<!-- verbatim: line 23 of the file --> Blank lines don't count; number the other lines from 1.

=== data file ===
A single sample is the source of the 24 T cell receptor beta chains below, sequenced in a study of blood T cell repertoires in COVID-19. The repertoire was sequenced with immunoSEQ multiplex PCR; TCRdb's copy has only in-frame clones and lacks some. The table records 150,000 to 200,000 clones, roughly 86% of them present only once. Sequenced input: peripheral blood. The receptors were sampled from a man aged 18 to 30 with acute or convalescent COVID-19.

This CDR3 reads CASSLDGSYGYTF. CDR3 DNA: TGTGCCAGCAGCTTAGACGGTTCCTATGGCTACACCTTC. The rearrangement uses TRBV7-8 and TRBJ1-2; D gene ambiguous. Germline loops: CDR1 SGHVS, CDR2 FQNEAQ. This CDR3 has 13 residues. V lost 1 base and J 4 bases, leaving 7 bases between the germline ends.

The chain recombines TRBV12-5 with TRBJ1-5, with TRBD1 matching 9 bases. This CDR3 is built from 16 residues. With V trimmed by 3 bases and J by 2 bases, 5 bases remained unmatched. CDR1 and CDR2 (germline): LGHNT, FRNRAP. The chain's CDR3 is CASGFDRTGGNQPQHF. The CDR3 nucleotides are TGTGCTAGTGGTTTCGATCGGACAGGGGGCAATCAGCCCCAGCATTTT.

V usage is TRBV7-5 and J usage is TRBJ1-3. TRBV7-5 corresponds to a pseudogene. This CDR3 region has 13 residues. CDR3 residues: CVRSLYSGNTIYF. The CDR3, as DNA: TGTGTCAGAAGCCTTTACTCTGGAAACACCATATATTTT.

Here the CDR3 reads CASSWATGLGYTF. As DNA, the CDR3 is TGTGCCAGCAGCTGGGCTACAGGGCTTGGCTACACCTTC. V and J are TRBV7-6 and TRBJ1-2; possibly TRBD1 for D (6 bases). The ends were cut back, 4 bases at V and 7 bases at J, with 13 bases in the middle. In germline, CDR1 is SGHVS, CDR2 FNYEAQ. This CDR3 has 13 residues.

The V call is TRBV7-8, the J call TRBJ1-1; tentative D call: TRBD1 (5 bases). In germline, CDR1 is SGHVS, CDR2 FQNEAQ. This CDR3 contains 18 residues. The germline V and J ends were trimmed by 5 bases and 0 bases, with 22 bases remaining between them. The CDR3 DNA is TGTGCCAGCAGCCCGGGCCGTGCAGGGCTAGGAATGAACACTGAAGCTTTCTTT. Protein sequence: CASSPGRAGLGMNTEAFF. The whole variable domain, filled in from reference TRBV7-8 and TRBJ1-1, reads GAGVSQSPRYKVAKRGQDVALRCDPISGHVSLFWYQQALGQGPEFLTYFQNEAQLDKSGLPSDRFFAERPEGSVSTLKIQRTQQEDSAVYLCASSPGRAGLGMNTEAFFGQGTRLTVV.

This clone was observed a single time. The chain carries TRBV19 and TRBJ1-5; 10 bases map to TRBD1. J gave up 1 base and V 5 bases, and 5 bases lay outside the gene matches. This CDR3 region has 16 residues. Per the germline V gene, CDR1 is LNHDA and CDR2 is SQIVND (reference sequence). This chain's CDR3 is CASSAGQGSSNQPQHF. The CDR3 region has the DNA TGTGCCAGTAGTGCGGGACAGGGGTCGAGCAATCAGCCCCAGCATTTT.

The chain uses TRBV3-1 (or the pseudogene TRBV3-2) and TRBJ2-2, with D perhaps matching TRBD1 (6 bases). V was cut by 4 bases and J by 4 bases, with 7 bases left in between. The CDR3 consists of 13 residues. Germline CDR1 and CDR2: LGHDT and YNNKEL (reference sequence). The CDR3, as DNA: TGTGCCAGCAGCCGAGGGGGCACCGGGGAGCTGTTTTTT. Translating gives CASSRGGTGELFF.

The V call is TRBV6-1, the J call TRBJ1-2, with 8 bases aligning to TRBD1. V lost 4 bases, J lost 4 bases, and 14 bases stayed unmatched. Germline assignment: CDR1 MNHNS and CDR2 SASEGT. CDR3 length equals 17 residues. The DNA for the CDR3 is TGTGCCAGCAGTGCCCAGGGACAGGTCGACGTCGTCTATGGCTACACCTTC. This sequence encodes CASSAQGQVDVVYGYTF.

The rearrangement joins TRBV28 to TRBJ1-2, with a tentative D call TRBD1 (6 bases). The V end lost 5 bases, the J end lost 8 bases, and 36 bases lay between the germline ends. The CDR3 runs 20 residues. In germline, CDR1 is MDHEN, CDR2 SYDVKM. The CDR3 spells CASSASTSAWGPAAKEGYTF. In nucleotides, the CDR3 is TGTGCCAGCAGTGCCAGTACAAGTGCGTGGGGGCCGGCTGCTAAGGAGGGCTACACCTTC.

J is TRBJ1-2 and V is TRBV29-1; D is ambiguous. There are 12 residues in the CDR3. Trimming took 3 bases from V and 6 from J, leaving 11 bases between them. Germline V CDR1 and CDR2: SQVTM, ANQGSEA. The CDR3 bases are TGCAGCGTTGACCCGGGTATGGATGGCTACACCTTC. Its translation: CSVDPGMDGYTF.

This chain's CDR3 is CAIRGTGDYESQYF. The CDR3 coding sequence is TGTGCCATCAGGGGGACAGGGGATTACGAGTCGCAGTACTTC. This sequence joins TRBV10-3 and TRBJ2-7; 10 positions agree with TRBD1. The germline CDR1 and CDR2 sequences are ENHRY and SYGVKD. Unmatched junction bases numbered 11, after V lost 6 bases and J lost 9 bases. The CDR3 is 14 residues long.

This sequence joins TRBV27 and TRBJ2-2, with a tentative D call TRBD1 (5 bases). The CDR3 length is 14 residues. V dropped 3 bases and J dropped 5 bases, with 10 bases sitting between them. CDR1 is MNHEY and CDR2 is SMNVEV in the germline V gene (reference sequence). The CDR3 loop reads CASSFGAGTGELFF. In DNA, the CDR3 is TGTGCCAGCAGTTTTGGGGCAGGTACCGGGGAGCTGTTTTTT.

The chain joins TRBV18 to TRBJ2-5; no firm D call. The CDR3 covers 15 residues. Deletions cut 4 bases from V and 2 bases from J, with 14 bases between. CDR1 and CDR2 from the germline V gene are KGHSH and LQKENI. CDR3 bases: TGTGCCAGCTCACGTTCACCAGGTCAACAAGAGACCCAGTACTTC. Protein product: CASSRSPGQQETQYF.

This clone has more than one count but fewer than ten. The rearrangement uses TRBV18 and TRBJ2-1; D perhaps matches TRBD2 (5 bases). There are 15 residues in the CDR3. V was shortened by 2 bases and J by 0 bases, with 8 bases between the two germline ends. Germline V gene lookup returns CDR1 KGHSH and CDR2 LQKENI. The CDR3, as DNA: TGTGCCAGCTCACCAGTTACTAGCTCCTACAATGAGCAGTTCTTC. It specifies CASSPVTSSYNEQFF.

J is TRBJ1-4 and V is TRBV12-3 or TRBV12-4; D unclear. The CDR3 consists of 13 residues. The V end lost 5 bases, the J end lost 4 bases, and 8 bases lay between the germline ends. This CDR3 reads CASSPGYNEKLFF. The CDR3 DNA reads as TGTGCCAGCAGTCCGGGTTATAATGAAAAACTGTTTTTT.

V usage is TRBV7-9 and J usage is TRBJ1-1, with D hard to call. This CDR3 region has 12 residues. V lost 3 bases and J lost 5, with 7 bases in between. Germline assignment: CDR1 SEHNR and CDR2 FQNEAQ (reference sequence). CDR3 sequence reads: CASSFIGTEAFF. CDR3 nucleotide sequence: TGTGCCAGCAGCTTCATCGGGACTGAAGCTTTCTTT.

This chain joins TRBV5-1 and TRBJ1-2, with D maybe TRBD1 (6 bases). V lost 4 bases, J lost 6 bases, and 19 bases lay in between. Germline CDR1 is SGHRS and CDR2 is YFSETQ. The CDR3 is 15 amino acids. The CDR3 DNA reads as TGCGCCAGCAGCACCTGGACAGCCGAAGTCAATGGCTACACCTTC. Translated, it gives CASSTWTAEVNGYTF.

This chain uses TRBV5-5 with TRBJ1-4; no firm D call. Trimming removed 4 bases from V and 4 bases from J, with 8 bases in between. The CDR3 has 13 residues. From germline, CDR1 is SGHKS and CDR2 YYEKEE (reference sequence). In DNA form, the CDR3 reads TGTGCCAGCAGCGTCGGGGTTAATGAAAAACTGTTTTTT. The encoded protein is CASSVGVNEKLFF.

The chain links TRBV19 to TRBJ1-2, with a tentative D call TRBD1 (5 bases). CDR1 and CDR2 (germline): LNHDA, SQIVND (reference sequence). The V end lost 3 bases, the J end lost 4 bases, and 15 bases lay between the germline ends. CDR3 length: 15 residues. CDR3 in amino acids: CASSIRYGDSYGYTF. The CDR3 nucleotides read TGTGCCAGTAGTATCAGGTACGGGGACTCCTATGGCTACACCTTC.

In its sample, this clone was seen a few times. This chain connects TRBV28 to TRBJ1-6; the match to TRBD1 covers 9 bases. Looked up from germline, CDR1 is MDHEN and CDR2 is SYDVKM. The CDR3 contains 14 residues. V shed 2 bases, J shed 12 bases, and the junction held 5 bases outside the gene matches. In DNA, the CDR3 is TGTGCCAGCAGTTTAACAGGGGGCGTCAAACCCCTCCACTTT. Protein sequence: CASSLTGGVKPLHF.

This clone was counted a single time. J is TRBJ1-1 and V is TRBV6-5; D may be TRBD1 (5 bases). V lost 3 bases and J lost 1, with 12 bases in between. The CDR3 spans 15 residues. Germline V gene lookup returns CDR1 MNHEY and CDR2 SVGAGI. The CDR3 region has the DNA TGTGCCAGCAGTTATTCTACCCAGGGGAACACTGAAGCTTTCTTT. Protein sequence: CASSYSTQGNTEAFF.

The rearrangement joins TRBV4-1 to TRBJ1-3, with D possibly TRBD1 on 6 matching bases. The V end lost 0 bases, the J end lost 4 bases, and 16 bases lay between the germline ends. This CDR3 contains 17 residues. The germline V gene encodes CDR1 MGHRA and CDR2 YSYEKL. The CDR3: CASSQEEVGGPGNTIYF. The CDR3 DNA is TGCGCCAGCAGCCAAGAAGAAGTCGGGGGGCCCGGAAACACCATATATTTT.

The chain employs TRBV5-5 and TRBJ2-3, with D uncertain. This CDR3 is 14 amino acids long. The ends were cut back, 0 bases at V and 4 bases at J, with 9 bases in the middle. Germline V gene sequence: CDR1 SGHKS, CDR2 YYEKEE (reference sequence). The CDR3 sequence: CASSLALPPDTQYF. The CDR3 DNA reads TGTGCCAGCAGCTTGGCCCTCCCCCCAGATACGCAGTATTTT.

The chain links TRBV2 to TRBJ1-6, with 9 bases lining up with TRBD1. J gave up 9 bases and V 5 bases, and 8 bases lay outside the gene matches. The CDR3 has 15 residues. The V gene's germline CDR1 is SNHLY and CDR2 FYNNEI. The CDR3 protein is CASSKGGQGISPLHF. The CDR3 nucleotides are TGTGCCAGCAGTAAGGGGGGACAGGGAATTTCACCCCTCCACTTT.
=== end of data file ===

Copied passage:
The rearrangement joins TRBV4-1 to TRBJ1-3, with D possibly TRBD1 on 6 matching bases. The V end lost 0 bases, the J end lost 4 bases, and 16 bases lay between the germline ends. This CDR3 contains 17 residues. The germline V gene encodes CDR1 MGHRA and CDR2 YSYEKL. The CDR3: CASSQEEVGGPGNTIYF. The CDR3 DNA is TGCGCCAGCAGCCAAGAAGAAGTCGGGGGGCCCGGAAACACCATATATTTT.